# How to show that a continuous family of symmetric matrices is uniformly positive?

My problem : I have a family of $$4 \times 4$$ symmetric matrices. More precisely consider an interger $$d$$, a real $$\lambda> 0$$ and define the family $$S_{\lambda}$$:

$$\{A(\lambda,x_1,x_2) ; (x_1,x_2) \in (\mathbb{R}^d)^2 \} \subset S_4(\mathbb{R})$$ where $$S_4(\mathbb{R})$$ is the set of $$4 \times 4$$ symmetric real matrices.

In addition $$A(\lambda,x_1,x_2)$$ has the form (blocks)

$$A(\lambda, x_1,x_2)= \left[ {\begin{array}{cc} B(\lambda,x_1,x_1) & B(\lambda,x_1,x_2) \\ B(\lambda,x_1,x_2)^T & B(\lambda,x_2,x_2) \\ \end{array} } \right]$$

where for each $$(x,y) \in (\mathbb{R}^d)^2$$, $$B(\lambda,x,y)$$ is a $$2 \times 2$$ matrix. Furthemore, I can show that if $$\lambda$$ is big enough then for every $$x \in \mathbb{R}^d$$, $$B(\lambda,x,x)$$ is a positive semi-definite and symmetric matrix. Note that the coefficients of the matrices $$A(\lambda,x_1,x_2)$$ are complicated (sums and integrals of functions of the different parameters $$x_1$$ and $$x_2$$) which makes any computation really tedious.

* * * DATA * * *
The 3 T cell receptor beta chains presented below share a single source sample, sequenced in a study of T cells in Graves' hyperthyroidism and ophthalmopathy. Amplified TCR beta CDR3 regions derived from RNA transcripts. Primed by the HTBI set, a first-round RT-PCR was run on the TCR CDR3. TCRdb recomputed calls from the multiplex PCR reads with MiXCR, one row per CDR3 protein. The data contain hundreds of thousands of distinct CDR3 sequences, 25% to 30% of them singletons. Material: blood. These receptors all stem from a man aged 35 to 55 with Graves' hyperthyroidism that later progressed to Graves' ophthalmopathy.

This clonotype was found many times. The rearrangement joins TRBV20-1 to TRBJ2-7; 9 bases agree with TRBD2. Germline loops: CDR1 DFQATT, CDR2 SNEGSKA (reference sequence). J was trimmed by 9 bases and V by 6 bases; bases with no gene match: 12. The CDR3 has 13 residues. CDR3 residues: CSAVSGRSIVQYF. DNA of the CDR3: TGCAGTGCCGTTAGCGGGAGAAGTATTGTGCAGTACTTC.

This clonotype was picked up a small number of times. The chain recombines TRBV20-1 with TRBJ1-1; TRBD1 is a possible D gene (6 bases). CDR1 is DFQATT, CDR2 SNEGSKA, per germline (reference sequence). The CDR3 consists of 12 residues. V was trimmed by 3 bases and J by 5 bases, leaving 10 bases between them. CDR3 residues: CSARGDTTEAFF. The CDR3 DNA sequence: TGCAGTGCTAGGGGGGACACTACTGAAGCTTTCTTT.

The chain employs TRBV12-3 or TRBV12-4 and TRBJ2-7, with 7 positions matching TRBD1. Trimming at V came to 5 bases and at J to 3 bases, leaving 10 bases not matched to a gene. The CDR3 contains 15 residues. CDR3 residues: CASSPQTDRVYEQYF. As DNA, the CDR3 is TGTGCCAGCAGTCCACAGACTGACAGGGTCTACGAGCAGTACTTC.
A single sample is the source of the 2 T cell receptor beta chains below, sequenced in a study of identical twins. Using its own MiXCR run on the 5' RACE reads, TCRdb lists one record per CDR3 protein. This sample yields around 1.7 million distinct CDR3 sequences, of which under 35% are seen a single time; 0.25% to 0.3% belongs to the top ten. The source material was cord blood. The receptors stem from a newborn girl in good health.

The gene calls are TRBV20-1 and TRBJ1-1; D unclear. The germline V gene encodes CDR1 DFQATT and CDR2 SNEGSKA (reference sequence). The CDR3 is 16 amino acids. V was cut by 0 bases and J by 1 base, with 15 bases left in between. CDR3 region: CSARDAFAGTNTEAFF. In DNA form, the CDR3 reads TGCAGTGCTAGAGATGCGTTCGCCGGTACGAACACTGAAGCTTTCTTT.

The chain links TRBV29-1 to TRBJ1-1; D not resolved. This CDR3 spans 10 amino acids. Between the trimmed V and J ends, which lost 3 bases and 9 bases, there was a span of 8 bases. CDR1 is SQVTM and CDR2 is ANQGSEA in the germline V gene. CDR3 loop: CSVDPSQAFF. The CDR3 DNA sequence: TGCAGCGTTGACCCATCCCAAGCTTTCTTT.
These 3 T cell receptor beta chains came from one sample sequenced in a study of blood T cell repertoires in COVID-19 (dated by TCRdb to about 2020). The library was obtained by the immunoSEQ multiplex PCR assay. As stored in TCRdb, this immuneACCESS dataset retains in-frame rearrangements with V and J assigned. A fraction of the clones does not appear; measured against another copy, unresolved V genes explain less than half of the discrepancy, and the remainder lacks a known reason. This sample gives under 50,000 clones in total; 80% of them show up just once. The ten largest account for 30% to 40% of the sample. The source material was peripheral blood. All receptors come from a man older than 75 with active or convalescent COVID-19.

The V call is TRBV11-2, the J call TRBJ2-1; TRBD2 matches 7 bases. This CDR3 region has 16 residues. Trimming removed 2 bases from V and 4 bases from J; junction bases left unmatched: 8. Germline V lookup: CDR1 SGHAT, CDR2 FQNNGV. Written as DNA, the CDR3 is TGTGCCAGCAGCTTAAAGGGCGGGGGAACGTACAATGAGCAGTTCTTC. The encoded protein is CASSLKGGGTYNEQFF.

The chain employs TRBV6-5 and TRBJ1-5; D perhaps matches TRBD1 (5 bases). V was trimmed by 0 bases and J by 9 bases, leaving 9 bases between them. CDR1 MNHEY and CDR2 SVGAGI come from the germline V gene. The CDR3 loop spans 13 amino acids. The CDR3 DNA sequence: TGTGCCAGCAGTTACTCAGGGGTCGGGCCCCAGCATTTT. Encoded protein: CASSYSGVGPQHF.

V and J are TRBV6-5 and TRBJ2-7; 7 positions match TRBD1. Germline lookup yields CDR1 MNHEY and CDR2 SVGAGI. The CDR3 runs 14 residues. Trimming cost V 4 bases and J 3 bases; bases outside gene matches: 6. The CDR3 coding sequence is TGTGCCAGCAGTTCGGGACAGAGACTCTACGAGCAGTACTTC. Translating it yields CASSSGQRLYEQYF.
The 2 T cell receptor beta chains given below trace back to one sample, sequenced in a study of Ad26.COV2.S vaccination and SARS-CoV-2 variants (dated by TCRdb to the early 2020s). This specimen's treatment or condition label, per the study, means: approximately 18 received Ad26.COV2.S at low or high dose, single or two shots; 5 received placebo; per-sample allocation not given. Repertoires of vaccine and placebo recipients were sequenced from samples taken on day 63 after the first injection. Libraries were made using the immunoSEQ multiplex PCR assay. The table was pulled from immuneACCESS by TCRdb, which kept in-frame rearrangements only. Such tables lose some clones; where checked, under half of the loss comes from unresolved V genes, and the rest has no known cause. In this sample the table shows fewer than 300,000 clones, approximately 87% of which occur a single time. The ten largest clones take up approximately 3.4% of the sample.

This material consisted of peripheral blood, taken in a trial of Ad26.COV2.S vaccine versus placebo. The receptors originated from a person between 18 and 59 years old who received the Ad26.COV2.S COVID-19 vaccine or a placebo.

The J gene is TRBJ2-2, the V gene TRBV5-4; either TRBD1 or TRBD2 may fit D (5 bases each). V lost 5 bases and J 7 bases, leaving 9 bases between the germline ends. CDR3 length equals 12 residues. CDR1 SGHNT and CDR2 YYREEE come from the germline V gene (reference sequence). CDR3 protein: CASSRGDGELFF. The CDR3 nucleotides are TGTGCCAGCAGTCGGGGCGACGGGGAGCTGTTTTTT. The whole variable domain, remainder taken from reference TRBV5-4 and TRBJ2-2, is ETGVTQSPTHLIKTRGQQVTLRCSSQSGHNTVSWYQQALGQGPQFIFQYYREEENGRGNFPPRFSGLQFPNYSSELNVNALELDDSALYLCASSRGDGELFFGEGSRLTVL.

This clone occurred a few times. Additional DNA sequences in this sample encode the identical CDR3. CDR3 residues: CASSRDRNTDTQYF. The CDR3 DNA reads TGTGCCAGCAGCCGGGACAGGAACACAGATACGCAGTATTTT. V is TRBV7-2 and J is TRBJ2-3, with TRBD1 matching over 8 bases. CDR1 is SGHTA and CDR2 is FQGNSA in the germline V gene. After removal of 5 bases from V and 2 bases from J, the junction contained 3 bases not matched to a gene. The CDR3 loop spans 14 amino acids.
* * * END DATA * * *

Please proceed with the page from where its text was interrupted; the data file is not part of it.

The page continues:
My question : I want -if it's possible- to find a big enough $$\lambda$$ such that the family $$S_{\lambda}$$ is uniformly positive semi-definite (e.g. such that each of its elements is a positive semi-definite matrix). It doesn't have necessarily to be for all coefficients in $$\mathbb{R}^{2d}$$ : a subdomain would be enough.

What I've tried so far: I first thought about Sylvester's criterion (positivity of the leading principal minors) but the coefficients are too complicated to check the positivity of the determinants. Then I tried to use gershgorin's theorem (and also its block version) to estimate the lowest eigenvalue of the matrices but there's no diagonal dominance.

Do you any idea or any reference on a method used to deal with this kind of issue? Many thanks.

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